Pedro Lopez, 19, has pledged to run for the Cartwright District School Board in Phoenix, Ariz., telling The Huffington Post his community needs progressive leadership now more than over.

"Our community needs equal access to education," he said. "The community needs opportunity in this economy. These are the values that progressive leaders have, and this is what we need here in Arizona especially. We need progressive leadership to lead us out of this bad economy here in Arizona."

"In the military, we had a creed that says nobody gets left behind," said Paul Worley, an Army veteran of the Iraq and Afghanistan wars who earned three Bronze Stars and is running for county commissioner in his native Adams County, Ohio. "I think those progressive values of making sure that everyone has a voice, and we're not just taking care of people who hold influence. We make sure that we're not just giving handouts, we're giving a hand up to those people that need help to make sure that no one gets left behind."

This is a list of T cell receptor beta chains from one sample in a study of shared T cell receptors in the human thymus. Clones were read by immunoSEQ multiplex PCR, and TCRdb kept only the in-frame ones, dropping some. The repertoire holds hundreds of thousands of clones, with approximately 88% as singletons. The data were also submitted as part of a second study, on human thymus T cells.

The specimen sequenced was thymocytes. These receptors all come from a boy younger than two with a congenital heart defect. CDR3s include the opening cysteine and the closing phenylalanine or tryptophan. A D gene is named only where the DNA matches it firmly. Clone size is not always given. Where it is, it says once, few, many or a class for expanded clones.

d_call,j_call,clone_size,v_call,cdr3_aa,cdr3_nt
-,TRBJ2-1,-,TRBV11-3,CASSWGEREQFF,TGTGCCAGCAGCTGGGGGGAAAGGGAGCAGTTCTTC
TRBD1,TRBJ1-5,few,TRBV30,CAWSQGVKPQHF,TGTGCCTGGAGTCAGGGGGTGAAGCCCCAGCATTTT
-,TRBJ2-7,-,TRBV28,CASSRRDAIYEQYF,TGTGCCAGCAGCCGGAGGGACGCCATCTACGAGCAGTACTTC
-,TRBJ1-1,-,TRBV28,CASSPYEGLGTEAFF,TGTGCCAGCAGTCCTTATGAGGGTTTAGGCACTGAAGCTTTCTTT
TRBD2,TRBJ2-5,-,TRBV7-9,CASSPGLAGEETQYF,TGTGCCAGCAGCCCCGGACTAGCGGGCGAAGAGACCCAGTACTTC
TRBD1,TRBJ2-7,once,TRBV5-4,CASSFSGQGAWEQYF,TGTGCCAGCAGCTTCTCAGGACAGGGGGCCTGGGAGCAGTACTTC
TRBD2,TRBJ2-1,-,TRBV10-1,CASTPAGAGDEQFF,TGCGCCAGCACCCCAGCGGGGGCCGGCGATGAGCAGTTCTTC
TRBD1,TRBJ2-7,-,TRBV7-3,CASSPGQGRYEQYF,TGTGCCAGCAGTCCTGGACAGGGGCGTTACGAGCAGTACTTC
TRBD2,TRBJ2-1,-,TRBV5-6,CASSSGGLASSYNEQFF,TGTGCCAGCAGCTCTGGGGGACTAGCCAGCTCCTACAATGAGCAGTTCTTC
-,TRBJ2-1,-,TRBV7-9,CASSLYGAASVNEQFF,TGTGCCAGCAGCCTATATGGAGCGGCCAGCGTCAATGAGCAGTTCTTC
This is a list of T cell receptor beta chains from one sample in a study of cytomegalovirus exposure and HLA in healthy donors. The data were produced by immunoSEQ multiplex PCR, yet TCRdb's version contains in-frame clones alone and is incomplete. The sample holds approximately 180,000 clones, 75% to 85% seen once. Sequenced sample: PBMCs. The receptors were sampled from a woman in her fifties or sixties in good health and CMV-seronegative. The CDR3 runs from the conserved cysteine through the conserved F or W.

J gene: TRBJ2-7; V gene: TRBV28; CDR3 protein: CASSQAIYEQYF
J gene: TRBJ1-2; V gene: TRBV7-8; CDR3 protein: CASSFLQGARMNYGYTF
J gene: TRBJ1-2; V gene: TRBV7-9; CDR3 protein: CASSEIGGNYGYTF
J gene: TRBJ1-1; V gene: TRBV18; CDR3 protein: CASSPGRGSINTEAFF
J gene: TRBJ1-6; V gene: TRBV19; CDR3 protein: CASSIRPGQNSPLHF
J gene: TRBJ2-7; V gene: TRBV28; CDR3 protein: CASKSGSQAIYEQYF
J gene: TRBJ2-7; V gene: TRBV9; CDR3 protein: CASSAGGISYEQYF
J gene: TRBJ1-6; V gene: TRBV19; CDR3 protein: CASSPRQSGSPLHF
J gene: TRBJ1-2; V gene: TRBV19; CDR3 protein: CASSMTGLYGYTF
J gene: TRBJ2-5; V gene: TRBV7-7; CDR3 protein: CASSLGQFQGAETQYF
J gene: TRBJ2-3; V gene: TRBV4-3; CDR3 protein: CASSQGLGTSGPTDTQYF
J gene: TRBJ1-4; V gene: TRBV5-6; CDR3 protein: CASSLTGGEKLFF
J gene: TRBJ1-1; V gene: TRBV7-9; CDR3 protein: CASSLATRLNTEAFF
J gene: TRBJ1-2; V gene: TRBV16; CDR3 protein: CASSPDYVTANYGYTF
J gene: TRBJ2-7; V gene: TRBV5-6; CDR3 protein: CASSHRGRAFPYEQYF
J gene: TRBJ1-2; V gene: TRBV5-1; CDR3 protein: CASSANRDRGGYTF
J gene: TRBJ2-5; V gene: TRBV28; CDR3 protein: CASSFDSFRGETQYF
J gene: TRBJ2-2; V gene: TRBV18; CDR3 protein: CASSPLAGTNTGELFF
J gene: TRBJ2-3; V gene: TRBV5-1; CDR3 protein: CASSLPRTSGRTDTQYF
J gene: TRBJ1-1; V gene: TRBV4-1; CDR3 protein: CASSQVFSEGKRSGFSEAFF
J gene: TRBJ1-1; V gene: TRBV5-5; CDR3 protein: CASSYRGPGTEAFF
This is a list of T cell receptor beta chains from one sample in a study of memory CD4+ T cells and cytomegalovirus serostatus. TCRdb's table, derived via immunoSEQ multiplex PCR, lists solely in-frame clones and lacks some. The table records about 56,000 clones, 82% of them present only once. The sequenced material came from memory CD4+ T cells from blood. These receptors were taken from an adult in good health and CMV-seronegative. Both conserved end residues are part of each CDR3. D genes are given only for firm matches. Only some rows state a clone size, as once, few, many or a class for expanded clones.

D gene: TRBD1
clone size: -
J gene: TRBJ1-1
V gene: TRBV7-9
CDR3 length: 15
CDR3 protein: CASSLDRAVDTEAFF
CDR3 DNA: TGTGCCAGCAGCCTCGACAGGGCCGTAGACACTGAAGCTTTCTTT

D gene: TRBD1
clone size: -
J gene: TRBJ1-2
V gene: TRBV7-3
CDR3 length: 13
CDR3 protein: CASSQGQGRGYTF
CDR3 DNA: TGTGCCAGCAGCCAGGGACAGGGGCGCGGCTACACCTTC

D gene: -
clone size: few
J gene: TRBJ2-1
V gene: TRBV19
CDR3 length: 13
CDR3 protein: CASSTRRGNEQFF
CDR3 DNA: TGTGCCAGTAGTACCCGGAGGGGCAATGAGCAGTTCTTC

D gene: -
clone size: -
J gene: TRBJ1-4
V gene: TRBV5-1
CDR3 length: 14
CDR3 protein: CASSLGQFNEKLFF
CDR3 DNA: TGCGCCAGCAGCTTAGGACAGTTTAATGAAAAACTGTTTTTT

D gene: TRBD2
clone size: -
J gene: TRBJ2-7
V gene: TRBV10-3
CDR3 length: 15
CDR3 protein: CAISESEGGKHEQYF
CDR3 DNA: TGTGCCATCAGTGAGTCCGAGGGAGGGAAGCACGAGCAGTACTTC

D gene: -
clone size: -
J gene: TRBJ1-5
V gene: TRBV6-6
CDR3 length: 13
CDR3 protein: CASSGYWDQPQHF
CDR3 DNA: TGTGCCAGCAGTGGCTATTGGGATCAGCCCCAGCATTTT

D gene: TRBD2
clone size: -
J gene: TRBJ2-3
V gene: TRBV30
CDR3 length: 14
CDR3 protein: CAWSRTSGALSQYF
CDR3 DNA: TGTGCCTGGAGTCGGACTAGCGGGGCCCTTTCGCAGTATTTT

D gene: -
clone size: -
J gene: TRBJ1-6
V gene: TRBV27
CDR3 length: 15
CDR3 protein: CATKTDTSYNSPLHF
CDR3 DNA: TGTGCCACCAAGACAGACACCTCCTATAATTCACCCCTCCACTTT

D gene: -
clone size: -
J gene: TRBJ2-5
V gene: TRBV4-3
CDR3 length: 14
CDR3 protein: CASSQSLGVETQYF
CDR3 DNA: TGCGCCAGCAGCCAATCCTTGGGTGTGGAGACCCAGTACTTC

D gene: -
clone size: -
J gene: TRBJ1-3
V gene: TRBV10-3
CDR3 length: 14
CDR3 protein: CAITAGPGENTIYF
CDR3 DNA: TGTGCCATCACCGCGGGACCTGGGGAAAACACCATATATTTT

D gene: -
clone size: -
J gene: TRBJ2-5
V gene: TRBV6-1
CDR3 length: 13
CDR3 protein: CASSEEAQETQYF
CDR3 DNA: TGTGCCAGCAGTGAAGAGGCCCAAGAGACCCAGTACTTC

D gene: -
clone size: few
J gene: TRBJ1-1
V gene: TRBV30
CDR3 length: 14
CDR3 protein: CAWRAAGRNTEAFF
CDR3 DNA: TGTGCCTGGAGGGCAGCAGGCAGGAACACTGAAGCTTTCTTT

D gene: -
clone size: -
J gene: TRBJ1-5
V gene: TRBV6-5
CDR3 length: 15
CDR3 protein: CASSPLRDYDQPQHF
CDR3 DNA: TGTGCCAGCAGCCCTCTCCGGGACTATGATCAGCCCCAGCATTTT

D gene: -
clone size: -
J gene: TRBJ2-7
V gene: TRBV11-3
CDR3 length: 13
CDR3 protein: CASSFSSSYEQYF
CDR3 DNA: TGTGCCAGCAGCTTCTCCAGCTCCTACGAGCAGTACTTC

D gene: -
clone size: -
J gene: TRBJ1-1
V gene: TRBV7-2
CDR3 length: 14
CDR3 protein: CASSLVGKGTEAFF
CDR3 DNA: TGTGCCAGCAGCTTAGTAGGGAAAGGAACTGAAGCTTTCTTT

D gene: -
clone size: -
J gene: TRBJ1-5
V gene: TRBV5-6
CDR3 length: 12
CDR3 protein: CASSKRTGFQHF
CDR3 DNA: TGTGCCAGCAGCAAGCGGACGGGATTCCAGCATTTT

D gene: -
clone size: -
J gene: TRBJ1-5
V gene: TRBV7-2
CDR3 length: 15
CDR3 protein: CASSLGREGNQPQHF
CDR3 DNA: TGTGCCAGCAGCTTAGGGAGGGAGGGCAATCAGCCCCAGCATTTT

After gaining national attention for its opposition to President Obama's health care reform, Tea Party activists have been turning their attention to more local matters. In Utah, they're working to elect conservatives to the school board. In 2010, Tea Party candidates took over a majority of the Carroll County, Md. commission and took a stand against Smart Growth. The Tea Party's influence in local elected offices is also growing in Michigan.